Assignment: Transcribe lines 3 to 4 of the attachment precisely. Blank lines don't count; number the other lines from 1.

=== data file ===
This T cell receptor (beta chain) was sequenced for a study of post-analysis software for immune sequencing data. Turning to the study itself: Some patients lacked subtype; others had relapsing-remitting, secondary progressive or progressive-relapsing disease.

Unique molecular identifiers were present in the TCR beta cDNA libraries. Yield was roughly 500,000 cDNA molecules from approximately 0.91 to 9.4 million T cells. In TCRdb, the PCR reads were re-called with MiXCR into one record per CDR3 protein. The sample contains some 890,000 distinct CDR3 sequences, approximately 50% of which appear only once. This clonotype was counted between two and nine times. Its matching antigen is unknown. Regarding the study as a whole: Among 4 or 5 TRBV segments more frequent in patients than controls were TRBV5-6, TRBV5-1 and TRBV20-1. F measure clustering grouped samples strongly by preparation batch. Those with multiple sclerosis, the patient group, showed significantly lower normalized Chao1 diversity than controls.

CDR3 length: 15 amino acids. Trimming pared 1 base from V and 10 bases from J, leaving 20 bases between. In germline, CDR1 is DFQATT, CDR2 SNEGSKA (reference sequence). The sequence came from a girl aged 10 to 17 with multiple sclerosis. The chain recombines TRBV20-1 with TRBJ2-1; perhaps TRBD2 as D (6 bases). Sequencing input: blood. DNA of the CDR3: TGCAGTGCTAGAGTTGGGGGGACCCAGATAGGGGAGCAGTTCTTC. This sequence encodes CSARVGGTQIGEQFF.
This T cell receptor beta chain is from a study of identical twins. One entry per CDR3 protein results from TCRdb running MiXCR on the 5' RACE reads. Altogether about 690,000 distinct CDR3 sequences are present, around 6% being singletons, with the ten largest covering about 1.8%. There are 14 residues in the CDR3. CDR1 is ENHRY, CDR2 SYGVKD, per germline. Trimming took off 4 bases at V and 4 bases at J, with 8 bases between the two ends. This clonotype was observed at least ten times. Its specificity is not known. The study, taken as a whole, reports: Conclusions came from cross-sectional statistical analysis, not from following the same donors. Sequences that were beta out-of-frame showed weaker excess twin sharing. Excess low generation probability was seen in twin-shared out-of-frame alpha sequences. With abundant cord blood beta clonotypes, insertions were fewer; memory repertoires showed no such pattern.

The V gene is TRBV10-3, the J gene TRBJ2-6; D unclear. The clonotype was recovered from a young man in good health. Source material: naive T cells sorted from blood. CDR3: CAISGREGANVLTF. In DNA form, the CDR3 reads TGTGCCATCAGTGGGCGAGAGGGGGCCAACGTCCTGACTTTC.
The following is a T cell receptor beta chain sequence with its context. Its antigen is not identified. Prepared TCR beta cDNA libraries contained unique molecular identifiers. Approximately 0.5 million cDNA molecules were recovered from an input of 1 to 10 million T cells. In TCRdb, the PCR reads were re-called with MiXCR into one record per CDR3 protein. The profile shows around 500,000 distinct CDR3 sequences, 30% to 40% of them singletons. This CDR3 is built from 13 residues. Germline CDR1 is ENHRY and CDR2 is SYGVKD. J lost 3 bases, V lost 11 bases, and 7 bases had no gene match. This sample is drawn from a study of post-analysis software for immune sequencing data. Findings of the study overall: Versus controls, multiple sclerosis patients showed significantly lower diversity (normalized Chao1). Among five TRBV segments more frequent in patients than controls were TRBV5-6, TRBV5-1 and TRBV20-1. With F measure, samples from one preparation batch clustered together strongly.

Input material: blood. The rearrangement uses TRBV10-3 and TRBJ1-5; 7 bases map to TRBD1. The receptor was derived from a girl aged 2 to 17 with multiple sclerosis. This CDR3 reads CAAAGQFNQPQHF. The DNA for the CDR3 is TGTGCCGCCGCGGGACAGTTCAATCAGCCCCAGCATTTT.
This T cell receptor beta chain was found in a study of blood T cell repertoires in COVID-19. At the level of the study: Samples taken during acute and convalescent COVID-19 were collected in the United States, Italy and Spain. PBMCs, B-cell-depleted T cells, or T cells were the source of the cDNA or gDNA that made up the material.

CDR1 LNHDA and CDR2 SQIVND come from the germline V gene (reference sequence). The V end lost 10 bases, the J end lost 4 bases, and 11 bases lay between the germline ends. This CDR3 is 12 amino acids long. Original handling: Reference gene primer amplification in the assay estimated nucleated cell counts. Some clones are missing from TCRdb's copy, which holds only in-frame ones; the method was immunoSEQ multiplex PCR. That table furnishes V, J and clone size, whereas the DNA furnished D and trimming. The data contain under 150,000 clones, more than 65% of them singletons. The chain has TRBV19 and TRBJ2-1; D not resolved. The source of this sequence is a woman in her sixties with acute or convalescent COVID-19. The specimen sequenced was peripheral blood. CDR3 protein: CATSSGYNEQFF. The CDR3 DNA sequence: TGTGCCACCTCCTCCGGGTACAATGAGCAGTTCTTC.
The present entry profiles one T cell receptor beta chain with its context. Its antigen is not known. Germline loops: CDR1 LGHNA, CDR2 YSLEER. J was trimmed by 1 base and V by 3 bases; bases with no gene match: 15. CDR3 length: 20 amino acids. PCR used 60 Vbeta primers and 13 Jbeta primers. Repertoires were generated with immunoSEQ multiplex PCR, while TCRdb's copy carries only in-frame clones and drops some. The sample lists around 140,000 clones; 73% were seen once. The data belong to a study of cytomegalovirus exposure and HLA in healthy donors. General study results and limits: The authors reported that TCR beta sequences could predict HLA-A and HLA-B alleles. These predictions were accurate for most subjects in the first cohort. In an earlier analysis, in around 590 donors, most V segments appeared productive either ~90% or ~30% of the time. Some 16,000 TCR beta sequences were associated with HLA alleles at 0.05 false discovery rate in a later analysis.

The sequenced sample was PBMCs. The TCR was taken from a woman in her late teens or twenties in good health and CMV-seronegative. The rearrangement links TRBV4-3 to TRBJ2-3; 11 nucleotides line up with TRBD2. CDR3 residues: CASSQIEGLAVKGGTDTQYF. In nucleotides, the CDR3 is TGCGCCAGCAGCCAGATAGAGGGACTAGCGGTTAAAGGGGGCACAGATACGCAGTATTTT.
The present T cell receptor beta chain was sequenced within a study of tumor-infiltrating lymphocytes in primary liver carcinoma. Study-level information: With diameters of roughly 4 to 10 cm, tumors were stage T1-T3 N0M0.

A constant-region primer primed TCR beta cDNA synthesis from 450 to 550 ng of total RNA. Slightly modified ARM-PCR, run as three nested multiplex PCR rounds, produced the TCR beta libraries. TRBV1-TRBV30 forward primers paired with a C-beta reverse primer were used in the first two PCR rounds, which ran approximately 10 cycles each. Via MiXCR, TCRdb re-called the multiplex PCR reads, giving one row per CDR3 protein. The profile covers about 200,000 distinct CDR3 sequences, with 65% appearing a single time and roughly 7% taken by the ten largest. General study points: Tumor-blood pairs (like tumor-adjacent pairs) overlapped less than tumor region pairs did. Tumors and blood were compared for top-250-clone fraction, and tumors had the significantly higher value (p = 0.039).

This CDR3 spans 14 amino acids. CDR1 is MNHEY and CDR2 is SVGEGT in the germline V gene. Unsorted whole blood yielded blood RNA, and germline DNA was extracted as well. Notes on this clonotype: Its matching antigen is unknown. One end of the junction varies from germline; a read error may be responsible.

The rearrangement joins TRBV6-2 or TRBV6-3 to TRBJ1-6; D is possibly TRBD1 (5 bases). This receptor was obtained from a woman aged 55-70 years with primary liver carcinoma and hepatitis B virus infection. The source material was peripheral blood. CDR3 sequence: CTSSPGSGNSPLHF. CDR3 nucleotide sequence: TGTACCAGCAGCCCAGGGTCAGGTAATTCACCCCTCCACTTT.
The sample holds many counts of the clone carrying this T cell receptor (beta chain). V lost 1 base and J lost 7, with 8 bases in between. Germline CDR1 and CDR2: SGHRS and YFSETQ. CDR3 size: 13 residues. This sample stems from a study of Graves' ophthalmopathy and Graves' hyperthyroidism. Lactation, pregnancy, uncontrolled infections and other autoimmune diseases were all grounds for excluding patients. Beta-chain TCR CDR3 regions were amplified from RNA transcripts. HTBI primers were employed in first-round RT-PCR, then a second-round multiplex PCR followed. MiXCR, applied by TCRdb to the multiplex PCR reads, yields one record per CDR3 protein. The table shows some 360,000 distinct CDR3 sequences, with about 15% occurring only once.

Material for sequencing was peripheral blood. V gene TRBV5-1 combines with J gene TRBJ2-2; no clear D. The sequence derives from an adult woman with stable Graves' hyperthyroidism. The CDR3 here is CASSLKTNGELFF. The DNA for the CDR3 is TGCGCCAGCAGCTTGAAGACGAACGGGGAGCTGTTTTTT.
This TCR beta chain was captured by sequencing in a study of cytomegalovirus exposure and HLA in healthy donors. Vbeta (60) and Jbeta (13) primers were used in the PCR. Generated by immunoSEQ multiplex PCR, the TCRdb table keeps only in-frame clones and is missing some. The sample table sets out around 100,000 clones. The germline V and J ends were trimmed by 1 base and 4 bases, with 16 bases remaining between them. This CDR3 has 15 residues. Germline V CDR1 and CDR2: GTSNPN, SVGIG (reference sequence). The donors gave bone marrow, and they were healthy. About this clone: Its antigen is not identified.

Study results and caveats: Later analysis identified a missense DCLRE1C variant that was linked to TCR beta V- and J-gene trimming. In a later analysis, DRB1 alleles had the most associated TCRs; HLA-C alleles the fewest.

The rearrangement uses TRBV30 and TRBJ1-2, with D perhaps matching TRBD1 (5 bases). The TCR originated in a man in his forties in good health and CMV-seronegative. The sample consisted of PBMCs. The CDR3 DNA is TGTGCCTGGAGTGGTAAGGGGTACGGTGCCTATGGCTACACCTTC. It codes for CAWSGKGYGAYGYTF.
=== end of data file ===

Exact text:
CDR3 length: 15 amino acids. Trimming pared 1 base from V and 10 bases from J, leaving 20 bases between. In germline, CDR1 is DFQATT, CDR2 SNEGSKA (reference sequence). The sequence came from a girl aged 10 to 17 with multiple sclerosis. The chain recombines TRBV20-1 with TRBJ2-1; perhaps TRBD2 as D (6 bases). Sequencing input: blood. DNA of the CDR3: TGCAGTGCTAGAGTTGGGGGGACCCAGATAGGGGAGCAGTTCTTC. This sequence encodes CSARVGGTQIGEQFF.
This T cell receptor beta chain is from a study of identical twins. One entry per CDR3 protein results from TCRdb running MiXCR on the 5' RACE reads. Altogether about 690,000 distinct CDR3 sequences are present, around 6% being singletons, with the ten largest covering about 1.8%. There are 14 residues in the CDR3. CDR1 is ENHRY, CDR2 SYGVKD, per germline. Trimming took off 4 bases at V and 4 bases at J, with 8 bases between the two ends. This clonotype was observed at least ten times. Its specificity is not known. The study, taken as a whole, reports: Conclusions came from cross-sectional statistical analysis, not from following the same donors. Sequences that were beta out-of-frame showed weaker excess twin sharing. Excess low generation probability was seen in twin-shared out-of-frame alpha sequences. With abundant cord blood beta clonotypes, insertions were fewer; memory repertoires showed no such pattern.